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Lone Female In GOP Governor's Race Gains National Attention

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RALEIGH, N.C. — A woman is among six Republican candidates trying to unseat Gov. Mike Easley. WRAL talked with state Sen. Fern Shubert, who is stirring up debate on a national scale.

A native North Carolinian from Union County, Shubert's roots go back to the Revolution. She had no political experience when she first was elected to the state House in 1994 as a Republican in a heavily-Democratic district.

"I'm not sure who was the most surprised -- the Democrats or the Republicans," Shubert said. "Theoretically, a Republican couldn't win that district, but I won it three times. So, obviously, the theory was inaccurate."

A Certified Public Accountant, Shubert said her appeal is that she is not a career politician. She is critical of officials tied to special interests and said Gov. Easley is doing nothing to stop it.

"The public hasn't been told what's happening in Raleigh," Shubert said. "That's the big problem."

Meanwhile, a Shubert campaign ad that ties Easley to terrorism is drawing national attention.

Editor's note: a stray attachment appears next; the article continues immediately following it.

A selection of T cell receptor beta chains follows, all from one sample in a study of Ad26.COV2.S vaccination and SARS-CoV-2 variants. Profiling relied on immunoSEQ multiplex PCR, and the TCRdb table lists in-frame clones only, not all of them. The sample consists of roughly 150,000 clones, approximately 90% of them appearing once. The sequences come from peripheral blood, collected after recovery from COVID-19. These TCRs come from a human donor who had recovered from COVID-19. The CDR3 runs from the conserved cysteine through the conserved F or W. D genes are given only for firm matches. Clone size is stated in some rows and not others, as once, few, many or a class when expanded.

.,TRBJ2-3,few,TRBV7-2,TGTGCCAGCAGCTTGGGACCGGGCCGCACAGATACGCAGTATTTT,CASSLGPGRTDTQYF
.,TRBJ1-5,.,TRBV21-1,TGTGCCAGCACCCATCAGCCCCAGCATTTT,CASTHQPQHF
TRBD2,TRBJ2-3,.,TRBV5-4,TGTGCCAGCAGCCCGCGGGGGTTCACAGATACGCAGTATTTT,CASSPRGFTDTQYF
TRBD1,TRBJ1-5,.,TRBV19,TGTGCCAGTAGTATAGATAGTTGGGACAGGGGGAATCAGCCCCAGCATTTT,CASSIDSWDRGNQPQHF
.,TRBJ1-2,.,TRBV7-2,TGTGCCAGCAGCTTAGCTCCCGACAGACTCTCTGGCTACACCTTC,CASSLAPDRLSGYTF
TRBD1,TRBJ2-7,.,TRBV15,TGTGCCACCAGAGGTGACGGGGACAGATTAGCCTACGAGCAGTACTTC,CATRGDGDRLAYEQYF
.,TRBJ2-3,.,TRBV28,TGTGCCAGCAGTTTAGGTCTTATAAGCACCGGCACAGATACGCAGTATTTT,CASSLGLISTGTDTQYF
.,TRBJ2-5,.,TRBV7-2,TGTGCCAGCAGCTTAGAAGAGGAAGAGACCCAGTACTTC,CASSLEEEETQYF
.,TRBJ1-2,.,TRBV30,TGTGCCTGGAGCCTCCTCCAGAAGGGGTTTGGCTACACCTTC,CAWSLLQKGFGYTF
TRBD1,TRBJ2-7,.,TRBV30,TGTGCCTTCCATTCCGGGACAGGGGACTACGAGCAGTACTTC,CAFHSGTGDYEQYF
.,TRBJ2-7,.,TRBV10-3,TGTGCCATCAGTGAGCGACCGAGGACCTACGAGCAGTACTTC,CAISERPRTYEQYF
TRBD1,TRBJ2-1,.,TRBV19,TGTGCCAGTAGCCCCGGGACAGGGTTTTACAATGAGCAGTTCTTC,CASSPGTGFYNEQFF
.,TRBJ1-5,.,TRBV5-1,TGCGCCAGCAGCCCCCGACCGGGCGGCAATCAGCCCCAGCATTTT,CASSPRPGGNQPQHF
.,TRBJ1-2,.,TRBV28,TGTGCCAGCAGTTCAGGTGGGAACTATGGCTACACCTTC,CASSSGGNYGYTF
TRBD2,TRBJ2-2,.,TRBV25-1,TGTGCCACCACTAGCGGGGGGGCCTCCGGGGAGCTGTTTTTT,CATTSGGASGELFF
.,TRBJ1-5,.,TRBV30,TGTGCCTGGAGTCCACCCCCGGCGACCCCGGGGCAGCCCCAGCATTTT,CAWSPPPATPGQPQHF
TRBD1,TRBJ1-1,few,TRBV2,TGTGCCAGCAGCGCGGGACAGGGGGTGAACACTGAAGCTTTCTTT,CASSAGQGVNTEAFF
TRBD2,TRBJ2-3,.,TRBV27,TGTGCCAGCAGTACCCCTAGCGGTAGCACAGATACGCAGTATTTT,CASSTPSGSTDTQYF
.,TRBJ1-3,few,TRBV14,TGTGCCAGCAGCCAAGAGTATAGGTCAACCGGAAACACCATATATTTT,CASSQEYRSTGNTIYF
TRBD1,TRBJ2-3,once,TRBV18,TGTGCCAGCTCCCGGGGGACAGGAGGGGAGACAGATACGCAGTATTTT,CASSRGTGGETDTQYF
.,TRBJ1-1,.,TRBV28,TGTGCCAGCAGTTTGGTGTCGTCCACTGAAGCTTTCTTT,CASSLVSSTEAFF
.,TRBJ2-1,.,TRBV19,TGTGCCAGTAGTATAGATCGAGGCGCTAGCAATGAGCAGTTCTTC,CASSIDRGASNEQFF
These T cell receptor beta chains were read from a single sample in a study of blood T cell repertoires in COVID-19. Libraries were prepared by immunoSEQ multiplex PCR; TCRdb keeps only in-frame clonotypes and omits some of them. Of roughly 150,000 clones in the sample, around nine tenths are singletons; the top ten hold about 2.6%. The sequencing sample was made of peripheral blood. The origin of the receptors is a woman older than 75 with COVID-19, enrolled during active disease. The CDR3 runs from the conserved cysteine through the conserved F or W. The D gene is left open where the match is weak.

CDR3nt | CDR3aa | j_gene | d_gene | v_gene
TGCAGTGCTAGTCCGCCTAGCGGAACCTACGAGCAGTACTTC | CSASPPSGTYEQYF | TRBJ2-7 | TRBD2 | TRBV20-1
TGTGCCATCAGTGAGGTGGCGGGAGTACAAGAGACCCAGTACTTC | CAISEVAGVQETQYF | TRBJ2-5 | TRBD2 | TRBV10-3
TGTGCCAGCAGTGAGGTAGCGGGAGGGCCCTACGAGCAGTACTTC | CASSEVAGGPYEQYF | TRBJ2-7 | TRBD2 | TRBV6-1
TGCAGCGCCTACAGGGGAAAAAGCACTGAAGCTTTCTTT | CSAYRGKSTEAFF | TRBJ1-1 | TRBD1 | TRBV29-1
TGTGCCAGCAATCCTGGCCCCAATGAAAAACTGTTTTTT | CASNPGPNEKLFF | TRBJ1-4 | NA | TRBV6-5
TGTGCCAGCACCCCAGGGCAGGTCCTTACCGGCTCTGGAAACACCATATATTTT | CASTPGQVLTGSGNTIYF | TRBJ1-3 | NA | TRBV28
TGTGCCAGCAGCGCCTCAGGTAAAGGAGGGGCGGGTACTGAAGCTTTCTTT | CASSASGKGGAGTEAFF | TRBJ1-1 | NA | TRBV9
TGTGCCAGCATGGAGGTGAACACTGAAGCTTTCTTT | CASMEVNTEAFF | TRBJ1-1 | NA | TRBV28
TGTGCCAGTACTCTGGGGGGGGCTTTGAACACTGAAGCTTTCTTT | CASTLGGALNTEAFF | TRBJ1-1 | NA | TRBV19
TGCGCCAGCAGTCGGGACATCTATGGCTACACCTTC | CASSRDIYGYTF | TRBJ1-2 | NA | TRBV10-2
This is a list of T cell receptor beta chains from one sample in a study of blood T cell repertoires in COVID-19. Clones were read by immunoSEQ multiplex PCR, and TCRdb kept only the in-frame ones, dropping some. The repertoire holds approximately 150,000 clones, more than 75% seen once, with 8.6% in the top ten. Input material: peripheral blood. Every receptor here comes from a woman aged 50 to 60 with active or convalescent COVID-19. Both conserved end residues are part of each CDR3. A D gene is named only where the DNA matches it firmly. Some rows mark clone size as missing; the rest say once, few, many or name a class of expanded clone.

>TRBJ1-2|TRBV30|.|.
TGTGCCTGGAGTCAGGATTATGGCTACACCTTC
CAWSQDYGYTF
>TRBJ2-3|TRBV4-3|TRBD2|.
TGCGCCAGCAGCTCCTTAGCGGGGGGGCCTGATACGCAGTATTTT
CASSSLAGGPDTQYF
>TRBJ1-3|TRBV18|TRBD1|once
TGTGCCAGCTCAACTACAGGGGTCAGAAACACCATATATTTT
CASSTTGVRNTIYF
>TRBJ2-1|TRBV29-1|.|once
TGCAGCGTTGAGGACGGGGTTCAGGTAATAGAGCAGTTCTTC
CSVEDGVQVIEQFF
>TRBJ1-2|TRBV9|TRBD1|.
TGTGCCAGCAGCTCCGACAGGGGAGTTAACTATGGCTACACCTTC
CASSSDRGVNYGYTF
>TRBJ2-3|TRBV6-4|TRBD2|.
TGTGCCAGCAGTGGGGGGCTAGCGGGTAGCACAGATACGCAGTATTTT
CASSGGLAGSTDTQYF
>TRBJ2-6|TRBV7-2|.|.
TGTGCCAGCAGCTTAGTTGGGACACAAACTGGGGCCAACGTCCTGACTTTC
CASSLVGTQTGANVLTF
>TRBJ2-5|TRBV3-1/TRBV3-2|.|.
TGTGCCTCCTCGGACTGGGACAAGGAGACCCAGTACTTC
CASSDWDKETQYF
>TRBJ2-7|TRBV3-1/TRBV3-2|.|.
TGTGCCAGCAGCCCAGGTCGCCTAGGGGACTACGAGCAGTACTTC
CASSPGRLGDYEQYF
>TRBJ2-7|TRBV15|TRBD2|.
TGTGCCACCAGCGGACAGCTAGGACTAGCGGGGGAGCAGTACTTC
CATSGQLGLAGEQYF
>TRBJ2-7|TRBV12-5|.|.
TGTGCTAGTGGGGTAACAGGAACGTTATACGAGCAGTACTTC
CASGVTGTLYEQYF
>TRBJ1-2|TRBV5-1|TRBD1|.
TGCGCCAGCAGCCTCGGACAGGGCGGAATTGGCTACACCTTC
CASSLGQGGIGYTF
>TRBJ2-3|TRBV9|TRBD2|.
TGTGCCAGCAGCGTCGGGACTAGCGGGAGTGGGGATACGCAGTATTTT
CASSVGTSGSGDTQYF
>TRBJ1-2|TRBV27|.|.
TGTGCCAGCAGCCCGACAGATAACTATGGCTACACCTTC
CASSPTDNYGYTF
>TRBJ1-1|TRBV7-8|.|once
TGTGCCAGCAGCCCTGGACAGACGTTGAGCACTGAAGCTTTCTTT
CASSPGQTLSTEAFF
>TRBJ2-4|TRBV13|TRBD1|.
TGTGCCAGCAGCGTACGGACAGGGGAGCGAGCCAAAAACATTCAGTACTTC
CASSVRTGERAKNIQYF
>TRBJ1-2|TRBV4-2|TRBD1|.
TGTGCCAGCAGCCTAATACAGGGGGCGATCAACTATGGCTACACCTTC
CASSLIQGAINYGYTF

"Within days of 9-11," according to the TV spot, "Mike Easley signed a law that made it easier for terrorists, illegal aliens, drunk drivers and everyone except law-abiding citizens to get driver's licenses."

Easley said the ad is not true --and shameful.

WRAL asked Shubert if it was fair to invoke the memory of 9-11 in an election year.

"I'm so glad you asked," Shubert said, "because the people bringing it up now are the families of the victims of 9-11. They helped put that ad together."

Shubert said she has no regrets about the ad, especially if it helps tighten the requirements for driver's licenses. She said her other top priorities, if she is elected, will be education, jobs and open government.

"You're never going to find somebody that agrees with you on every single issue," she said. "Somebody that'll be honest with you is a pretty good thing to have."

Shubert served three terms in the state House before her election to the state Senate two years ago.

She is heavily involved in education issues. She serves as the director for the North Carolina Division of the National Right to Read Foundation.

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